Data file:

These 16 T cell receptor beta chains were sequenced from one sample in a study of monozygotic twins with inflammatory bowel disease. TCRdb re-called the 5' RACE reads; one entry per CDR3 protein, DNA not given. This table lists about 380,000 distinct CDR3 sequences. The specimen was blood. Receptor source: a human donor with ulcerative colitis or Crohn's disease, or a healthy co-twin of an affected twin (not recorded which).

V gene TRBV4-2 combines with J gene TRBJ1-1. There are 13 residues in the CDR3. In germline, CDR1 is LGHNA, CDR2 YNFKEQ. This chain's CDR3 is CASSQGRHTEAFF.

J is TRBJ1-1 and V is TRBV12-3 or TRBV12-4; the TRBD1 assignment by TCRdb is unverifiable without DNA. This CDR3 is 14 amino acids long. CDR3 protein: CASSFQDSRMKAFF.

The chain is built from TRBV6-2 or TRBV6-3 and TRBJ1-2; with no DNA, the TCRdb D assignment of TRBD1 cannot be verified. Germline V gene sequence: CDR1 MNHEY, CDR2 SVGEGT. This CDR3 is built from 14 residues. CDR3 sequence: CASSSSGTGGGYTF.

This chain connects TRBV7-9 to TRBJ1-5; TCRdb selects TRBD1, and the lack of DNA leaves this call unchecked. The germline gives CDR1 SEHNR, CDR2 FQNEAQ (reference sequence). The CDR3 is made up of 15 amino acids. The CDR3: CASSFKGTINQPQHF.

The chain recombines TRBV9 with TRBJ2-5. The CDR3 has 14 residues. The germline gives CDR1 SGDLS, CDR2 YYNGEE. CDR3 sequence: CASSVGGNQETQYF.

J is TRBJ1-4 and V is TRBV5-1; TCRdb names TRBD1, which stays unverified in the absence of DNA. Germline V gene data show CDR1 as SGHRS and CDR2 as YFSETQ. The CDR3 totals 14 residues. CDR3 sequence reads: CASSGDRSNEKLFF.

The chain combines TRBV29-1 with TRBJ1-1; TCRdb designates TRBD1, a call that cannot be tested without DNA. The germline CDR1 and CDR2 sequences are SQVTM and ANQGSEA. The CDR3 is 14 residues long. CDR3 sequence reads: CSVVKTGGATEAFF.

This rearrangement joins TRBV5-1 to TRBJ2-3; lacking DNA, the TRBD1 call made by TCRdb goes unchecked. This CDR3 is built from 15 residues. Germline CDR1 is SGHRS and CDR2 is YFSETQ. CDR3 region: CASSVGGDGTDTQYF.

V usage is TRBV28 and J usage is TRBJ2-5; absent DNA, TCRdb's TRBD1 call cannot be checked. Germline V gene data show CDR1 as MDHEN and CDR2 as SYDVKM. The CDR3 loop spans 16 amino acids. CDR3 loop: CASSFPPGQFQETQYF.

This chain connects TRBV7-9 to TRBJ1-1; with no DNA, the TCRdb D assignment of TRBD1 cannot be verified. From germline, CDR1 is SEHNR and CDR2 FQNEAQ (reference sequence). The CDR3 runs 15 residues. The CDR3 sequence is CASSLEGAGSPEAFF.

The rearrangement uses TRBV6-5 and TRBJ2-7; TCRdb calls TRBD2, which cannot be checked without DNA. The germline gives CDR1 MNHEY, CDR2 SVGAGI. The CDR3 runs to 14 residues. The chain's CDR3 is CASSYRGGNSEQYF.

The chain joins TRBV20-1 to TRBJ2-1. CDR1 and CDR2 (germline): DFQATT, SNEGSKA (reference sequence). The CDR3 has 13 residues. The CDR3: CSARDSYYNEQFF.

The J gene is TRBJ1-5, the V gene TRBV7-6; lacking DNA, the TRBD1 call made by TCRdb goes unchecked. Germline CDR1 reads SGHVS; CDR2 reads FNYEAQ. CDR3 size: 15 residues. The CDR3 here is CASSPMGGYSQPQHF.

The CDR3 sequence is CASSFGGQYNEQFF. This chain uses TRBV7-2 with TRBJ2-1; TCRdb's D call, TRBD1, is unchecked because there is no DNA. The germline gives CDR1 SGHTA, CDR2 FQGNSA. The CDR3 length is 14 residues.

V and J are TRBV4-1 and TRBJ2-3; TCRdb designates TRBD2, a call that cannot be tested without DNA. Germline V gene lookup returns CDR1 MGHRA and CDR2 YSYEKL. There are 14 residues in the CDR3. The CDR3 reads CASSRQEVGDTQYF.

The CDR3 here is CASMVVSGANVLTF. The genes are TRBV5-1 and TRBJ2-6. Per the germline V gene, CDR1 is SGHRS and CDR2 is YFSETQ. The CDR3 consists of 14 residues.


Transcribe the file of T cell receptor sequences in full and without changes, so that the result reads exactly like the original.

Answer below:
These 16 T cell receptor beta chains were sequenced from one sample in a study of monozygotic twins with inflammatory bowel disease. TCRdb re-called the 5' RACE reads; one entry per CDR3 protein, DNA not given. This table lists about 380,000 distinct CDR3 sequences. The specimen was blood. Receptor source: a human donor with ulcerative colitis or Crohn's disease, or a healthy co-twin of an affected twin (not recorded which).

V gene TRBV4-2 combines with J gene TRBJ1-1. There are 13 residues in the CDR3. In germline, CDR1 is LGHNA, CDR2 YNFKEQ. This chain's CDR3 is CASSQGRHTEAFF.

J is TRBJ1-1 and V is TRBV12-3 or TRBV12-4; the TRBD1 assignment by TCRdb is unverifiable without DNA. This CDR3 is 14 amino acids long. CDR3 protein: CASSFQDSRMKAFF.

The chain is built from TRBV6-2 or TRBV6-3 and TRBJ1-2; with no DNA, the TCRdb D assignment of TRBD1 cannot be verified. Germline V gene sequence: CDR1 MNHEY, CDR2 SVGEGT. This CDR3 is built from 14 residues. CDR3 sequence: CASSSSGTGGGYTF.

This chain connects TRBV7-9 to TRBJ1-5; TCRdb selects TRBD1, and the lack of DNA leaves this call unchecked. The germline gives CDR1 SEHNR, CDR2 FQNEAQ (reference sequence). The CDR3 is made up of 15 amino acids. The CDR3: CASSFKGTINQPQHF.

The chain recombines TRBV9 with TRBJ2-5. The CDR3 has 14 residues. The germline gives CDR1 SGDLS, CDR2 YYNGEE. CDR3 sequence: CASSVGGNQETQYF.

J is TRBJ1-4 and V is TRBV5-1; TCRdb names TRBD1, which stays unverified in the absence of DNA. Germline V gene data show CDR1 as SGHRS and CDR2 as YFSETQ. The CDR3 totals 14 residues. CDR3 sequence reads: CASSGDRSNEKLFF.

The chain combines TRBV29-1 with TRBJ1-1; TCRdb designates TRBD1, a call that cannot be tested without DNA. The germline CDR1 and CDR2 sequences are SQVTM and ANQGSEA. The CDR3 is 14 residues long. CDR3 sequence reads: CSVVKTGGATEAFF.

This rearrangement joins TRBV5-1 to TRBJ2-3; lacking DNA, the TRBD1 call made by TCRdb goes unchecked. This CDR3 is built from 15 residues. Germline CDR1 is SGHRS and CDR2 is YFSETQ. CDR3 region: CASSVGGDGTDTQYF.

V usage is TRBV28 and J usage is TRBJ2-5; absent DNA, TCRdb's TRBD1 call cannot be checked. Germline V gene data show CDR1 as MDHEN and CDR2 as SYDVKM. The CDR3 loop spans 16 amino acids. CDR3 loop: CASSFPPGQFQETQYF.

This chain connects TRBV7-9 to TRBJ1-1; with no DNA, the TCRdb D assignment of TRBD1 cannot be verified. From germline, CDR1 is SEHNR and CDR2 FQNEAQ (reference sequence). The CDR3 runs 15 residues. The CDR3 sequence is CASSLEGAGSPEAFF.

The rearrangement uses TRBV6-5 and TRBJ2-7; TCRdb calls TRBD2, which cannot be checked without DNA. The germline gives CDR1 MNHEY, CDR2 SVGAGI. The CDR3 runs to 14 residues. The chain's CDR3 is CASSYRGGNSEQYF.

The chain joins TRBV20-1 to TRBJ2-1. CDR1 and CDR2 (germline): DFQATT, SNEGSKA (reference sequence). The CDR3 has 13 residues. The CDR3: CSARDSYYNEQFF.

The J gene is TRBJ1-5, the V gene TRBV7-6; lacking DNA, the TRBD1 call made by TCRdb goes unchecked. Germline CDR1 reads SGHVS; CDR2 reads FNYEAQ. CDR3 size: 15 residues. The CDR3 here is CASSPMGGYSQPQHF.

The CDR3 sequence is CASSFGGQYNEQFF. This chain uses TRBV7-2 with TRBJ2-1; TCRdb's D call, TRBD1, is unchecked because there is no DNA. The germline gives CDR1 SGHTA, CDR2 FQGNSA. The CDR3 length is 14 residues.

V and J are TRBV4-1 and TRBJ2-3; TCRdb designates TRBD2, a call that cannot be tested without DNA. Germline V gene lookup returns CDR1 MGHRA and CDR2 YSYEKL. There are 14 residues in the CDR3. The CDR3 reads CASSRQEVGDTQYF.

The CDR3 here is CASMVVSGANVLTF. The genes are TRBV5-1 and TRBJ2-6. Per the germline V gene, CDR1 is SGHRS and CDR2 is YFSETQ. The CDR3 consists of 14 residues.